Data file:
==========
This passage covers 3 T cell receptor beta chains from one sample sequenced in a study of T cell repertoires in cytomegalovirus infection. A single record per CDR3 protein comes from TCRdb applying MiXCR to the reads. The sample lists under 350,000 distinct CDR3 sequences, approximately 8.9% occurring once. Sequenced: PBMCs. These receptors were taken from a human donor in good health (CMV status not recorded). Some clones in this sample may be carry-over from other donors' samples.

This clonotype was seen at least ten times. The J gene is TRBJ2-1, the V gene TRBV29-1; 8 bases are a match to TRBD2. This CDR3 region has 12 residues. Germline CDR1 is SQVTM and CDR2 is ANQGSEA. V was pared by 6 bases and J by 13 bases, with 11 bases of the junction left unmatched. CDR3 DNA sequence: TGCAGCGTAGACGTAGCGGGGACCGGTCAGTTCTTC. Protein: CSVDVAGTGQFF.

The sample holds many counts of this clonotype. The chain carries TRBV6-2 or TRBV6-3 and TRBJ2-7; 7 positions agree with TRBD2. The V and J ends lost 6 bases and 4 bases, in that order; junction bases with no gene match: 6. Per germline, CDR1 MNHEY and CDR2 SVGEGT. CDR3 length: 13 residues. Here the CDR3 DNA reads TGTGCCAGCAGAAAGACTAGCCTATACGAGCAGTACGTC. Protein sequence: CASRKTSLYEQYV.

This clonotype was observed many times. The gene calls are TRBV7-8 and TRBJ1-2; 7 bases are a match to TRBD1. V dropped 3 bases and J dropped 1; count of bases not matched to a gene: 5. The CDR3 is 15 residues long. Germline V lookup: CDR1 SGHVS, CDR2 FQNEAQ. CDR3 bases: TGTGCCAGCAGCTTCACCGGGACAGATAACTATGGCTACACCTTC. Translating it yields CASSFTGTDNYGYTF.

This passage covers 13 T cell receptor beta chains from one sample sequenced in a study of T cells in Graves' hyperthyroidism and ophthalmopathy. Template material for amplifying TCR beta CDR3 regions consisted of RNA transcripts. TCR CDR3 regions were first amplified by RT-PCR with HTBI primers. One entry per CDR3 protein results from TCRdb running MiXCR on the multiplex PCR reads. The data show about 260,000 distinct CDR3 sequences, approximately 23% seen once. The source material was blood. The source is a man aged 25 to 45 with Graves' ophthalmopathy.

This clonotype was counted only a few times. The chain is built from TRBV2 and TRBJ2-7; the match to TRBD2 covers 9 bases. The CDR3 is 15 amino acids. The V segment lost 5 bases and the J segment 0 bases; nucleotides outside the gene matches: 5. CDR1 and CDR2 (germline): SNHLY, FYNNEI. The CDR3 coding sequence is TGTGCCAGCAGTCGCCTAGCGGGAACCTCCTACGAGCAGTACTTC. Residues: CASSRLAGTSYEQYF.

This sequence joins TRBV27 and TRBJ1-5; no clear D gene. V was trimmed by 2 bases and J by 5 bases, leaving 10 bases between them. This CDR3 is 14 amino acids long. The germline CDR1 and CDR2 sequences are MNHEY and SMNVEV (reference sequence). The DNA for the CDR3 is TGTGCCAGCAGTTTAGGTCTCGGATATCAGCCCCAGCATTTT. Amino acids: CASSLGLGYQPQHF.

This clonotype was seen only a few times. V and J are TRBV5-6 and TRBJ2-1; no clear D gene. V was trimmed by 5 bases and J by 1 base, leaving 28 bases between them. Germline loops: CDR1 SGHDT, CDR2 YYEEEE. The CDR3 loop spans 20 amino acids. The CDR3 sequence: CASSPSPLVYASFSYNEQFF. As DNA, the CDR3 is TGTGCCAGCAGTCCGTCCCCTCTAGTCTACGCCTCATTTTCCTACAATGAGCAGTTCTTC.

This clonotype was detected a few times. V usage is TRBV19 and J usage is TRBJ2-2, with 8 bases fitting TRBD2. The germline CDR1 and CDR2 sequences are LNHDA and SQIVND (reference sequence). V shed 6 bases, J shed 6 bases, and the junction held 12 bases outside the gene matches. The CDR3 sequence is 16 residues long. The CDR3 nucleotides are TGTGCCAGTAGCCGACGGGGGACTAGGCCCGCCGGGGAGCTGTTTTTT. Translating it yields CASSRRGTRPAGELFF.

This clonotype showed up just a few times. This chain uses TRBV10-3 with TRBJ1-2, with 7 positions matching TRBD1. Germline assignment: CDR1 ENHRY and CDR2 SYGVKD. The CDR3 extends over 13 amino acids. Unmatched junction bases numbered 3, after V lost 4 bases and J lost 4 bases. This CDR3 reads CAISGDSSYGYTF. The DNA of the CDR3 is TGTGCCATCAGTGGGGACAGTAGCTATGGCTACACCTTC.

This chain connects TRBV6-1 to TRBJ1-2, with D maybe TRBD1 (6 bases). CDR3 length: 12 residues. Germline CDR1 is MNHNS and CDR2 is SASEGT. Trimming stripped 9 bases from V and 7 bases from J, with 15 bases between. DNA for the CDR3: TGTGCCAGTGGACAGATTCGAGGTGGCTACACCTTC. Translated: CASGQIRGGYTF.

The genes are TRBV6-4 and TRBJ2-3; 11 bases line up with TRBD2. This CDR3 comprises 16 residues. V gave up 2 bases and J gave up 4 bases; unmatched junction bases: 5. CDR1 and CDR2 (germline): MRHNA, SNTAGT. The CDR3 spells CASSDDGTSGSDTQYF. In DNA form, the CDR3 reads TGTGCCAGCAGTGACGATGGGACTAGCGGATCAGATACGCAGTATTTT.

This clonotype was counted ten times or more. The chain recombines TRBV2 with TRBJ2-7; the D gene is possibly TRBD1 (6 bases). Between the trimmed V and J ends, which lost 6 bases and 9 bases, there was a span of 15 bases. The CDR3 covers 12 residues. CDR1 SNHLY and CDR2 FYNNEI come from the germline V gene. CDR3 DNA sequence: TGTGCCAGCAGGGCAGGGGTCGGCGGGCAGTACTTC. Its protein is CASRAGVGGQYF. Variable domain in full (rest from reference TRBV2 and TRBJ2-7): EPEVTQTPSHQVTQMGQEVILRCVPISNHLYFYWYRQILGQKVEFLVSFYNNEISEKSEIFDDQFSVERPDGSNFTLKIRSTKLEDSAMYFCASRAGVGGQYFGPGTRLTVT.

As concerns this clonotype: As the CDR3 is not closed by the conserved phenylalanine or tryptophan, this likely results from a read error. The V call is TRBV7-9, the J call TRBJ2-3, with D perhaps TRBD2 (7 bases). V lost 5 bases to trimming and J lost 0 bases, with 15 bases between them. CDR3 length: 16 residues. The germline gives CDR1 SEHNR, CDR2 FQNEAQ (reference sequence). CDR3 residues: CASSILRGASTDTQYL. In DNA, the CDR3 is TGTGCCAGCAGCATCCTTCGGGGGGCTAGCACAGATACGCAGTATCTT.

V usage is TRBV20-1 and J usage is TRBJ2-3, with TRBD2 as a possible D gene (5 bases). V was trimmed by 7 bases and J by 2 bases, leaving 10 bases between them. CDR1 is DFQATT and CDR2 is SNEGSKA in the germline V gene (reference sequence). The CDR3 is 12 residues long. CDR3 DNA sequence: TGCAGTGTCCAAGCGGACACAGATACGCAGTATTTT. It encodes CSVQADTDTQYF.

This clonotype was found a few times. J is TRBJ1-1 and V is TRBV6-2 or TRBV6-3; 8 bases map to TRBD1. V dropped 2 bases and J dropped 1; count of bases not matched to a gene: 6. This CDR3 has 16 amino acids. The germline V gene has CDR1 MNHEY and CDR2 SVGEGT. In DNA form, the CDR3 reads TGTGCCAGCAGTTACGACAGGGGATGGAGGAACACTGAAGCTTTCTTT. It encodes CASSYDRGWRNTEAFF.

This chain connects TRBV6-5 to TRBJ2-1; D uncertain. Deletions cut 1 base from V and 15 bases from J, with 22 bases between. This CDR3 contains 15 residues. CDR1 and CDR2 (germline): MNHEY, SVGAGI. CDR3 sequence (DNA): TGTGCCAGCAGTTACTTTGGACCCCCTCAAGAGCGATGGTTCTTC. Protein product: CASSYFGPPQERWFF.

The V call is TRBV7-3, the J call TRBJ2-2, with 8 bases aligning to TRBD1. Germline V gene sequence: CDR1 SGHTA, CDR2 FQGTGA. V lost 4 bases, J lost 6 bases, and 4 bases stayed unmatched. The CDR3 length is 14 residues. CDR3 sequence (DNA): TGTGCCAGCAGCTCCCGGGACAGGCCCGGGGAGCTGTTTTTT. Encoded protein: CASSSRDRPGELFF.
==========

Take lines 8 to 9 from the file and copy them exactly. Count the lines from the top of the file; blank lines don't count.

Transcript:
This clonotype was seen only a few times. V and J are TRBV5-6 and TRBJ2-1; no clear D gene. V was trimmed by 5 bases and J by 1 base, leaving 28 bases between them. Germline loops: CDR1 SGHDT, CDR2 YYEEEE. The CDR3 loop spans 20 amino acids. The CDR3 sequence: CASSPSPLVYASFSYNEQFF. As DNA, the CDR3 is TGTGCCAGCAGTCCGTCCCCTCTAGTCTACGCCTCATTTTCCTACAATGAGCAGTTCTTC.

This clonotype was detected a few times. V usage is TRBV19 and J usage is TRBJ2-2, with 8 bases fitting TRBD2. The germline CDR1 and CDR2 sequences are LNHDA and SQIVND (reference sequence). V shed 6 bases, J shed 6 bases, and the junction held 12 bases outside the gene matches. The CDR3 sequence is 16 residues long. The CDR3 nucleotides are TGTGCCAGTAGCCGACGGGGGACTAGGCCCGCCGGGGAGCTGTTTTTT. Translating it yields CASSRRGTRPAGELFF.